An Update on Diagnosing & Treating PAD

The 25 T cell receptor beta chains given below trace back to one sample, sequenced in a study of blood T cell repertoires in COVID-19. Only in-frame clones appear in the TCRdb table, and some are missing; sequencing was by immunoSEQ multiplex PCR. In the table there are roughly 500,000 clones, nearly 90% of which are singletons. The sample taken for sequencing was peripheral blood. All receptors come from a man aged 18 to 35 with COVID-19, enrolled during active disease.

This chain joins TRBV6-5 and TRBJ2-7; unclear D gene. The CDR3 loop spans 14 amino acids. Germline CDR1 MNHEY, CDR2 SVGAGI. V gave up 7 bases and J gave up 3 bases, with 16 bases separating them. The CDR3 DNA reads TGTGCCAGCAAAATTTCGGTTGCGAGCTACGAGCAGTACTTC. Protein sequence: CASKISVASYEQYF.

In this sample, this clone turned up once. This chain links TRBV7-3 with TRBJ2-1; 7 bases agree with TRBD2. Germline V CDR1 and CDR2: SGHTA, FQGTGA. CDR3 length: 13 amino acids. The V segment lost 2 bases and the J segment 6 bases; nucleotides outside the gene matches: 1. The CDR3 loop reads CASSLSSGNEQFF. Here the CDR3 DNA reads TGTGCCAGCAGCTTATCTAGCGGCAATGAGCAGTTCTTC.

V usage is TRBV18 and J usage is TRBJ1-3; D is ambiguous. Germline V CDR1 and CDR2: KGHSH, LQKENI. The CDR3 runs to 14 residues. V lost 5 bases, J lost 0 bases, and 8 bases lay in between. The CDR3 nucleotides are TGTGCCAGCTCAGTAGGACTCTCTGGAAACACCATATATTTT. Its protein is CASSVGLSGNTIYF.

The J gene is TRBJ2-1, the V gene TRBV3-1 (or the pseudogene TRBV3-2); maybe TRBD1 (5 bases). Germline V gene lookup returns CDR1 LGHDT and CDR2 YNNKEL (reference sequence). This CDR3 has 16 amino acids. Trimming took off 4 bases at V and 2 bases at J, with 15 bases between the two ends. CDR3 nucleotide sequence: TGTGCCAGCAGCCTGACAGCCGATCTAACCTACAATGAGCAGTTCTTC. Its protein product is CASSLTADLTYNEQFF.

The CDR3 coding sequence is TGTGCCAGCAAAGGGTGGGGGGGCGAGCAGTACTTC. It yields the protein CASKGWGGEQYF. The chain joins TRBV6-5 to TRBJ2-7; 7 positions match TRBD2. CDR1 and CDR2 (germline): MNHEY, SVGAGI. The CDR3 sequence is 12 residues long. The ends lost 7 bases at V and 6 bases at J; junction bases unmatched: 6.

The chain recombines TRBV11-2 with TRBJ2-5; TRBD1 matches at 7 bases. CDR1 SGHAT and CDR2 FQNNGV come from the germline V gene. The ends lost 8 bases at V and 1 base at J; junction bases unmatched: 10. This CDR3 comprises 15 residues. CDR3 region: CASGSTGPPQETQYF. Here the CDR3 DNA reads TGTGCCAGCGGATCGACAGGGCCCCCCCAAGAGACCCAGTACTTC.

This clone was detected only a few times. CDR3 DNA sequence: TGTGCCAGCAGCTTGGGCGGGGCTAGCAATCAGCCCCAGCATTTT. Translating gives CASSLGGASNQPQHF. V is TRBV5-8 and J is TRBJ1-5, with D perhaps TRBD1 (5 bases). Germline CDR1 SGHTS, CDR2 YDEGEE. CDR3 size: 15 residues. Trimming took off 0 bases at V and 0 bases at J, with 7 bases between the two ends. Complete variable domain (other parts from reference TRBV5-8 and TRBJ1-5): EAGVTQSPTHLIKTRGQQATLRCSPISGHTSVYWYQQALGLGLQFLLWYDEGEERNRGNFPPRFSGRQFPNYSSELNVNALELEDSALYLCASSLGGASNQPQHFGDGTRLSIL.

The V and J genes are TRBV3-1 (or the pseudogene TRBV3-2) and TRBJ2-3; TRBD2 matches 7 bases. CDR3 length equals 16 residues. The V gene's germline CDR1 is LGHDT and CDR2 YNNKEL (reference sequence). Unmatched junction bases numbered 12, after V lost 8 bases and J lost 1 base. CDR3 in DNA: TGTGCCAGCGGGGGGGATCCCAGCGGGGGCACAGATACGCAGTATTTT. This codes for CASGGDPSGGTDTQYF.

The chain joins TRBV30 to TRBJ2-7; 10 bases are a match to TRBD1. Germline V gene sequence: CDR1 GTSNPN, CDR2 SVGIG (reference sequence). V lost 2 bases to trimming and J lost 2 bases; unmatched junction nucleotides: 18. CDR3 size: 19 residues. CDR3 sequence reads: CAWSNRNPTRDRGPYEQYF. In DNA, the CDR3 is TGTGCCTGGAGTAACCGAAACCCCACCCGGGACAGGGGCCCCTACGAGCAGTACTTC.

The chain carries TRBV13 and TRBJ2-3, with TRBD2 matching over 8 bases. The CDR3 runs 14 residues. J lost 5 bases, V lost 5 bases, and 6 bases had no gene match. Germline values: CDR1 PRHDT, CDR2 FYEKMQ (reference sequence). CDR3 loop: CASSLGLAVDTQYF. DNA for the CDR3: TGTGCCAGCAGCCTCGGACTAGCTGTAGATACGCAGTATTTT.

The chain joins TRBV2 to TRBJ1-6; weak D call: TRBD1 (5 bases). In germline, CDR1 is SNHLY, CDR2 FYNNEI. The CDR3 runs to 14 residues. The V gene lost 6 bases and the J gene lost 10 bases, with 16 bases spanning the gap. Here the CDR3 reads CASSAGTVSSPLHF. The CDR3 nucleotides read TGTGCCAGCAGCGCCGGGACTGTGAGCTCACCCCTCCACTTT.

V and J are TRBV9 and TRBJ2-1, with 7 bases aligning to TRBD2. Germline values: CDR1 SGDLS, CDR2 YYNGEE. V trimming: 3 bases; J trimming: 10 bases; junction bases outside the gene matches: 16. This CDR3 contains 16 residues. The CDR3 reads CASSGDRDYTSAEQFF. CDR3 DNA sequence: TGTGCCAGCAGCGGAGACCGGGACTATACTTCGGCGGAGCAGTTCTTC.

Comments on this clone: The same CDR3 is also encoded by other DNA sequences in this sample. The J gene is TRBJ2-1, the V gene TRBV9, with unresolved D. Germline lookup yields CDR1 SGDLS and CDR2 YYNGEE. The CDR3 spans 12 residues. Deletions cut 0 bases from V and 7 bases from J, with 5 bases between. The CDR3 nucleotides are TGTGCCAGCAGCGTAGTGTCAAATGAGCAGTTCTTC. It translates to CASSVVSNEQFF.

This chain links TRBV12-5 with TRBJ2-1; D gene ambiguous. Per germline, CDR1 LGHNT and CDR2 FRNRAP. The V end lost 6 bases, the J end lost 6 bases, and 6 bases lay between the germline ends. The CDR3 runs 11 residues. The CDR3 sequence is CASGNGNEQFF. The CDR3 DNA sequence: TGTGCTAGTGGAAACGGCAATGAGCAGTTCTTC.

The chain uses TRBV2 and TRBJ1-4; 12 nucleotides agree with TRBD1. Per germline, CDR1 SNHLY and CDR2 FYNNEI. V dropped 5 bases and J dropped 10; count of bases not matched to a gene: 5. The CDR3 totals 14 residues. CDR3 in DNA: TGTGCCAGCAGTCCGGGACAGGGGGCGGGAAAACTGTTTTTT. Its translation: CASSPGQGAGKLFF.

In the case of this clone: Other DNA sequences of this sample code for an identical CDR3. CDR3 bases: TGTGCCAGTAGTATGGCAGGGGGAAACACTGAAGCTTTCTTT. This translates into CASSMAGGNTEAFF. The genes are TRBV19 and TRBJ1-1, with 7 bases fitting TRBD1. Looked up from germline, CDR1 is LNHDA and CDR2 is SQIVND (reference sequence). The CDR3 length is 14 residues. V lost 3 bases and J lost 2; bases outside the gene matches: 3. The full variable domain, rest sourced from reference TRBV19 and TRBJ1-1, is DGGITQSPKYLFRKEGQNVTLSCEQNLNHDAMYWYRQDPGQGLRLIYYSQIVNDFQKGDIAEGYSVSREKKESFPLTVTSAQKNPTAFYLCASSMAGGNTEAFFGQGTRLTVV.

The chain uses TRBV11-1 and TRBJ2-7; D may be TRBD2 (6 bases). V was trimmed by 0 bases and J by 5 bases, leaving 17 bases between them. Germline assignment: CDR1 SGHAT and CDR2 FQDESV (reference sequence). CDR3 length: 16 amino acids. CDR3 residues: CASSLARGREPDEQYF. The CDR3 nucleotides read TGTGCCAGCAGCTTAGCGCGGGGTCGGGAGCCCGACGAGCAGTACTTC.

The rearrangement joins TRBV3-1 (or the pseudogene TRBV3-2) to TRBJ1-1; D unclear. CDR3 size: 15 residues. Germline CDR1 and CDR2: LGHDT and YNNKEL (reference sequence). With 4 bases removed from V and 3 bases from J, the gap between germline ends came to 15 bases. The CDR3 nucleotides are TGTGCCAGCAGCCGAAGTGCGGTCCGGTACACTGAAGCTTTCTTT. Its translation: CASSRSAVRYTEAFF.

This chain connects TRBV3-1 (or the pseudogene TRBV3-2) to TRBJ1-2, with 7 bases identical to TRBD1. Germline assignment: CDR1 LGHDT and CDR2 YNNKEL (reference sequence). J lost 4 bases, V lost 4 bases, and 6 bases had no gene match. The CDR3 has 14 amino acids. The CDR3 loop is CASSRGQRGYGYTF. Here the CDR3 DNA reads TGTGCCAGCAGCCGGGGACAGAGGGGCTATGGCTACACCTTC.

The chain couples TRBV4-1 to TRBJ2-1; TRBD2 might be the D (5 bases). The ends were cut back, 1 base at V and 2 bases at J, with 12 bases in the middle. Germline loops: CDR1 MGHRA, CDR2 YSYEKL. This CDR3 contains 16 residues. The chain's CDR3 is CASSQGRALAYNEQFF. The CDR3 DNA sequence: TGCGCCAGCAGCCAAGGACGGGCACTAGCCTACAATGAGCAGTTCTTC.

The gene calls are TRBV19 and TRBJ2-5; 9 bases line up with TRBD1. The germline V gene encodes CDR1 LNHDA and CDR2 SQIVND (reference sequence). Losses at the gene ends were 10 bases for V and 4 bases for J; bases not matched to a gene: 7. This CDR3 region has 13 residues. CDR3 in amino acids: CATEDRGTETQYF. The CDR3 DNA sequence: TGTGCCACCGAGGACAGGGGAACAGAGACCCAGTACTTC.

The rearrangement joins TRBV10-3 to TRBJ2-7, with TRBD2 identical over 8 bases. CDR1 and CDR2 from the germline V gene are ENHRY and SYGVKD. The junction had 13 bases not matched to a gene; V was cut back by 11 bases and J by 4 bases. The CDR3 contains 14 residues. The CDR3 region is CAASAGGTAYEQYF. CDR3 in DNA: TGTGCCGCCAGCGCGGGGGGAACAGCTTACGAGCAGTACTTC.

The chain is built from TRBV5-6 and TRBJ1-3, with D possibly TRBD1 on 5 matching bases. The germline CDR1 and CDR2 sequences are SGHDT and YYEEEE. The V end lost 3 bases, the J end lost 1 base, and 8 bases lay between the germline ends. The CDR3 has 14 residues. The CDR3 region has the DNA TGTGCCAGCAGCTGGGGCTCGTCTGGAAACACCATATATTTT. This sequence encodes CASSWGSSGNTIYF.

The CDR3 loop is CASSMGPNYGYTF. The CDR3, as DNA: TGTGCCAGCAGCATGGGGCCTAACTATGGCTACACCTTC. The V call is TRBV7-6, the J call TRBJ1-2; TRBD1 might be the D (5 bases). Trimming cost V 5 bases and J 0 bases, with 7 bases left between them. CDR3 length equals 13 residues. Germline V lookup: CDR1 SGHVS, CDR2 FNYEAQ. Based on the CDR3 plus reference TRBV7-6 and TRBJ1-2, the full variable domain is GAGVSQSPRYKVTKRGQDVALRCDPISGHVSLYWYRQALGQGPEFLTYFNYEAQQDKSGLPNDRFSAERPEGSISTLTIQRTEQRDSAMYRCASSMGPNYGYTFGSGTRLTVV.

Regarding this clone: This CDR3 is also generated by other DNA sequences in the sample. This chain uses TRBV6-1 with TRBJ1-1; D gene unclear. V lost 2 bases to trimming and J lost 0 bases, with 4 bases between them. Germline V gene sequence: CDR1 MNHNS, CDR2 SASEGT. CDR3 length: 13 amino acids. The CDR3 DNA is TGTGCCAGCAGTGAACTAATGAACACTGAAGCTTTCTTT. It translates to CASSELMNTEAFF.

Peripheral arterial disease (PAD) is a common and dangerous condition that affects millions of Americans, especially those with a history of diabetes or smoking. Despite efforts to increase awareness in the medical community, the disease remains largely underdiagnosed. For many patients, PAD is asymptomatic and may not lead to recognizable symptoms. In turn, a diagnosis may be delayed. If left untreated, PAD has been shown in published research to be predictive of heart attack, stroke, leg amputations, and death. In 2005, the American College of Cardiology Foundation (ACCF) and the American Heart Association (AHA), along with collaborating societies, released guidelines for the management of PAD. In 2011, the ACCF/AHA updated these guidelines to reflect new data in the diagnosis and treatment of the condition. “The 2011 guideline includes new information for diagnosing PAD, smoking cessation, the use of antiplatelet therapy, and interventions for treating severely ischemic limbs and abdominal aortic aneurysms (AAAs),” says Thom W. Rooke, MD, FACC, who chaired the committee that developed the 2011 guidelines. “The update can assist primary care clinicians, cardiologists, pulmonologists, interventional radiologists, vascular surgeons, and vascular medicine specialists in improving patient care.” Diagnosing Peripheral Arterial Disease The 2011 ACCF/AHA guideline includes a recommendation to lower the age at which anklebrachial index (ABI) diagnostic testing should be performed in the practice setting. “Previously, the recommendation was for patients aged 70 or older to receive an ABI,” says Dr. Rooke. “That threshold has been lowered to age 65 or older based on mounting evidence demonstrating that people in this age range have a 20% chance of having either symptomatic or asymptomatic PAD.” Furthermore, ABI diagnostic...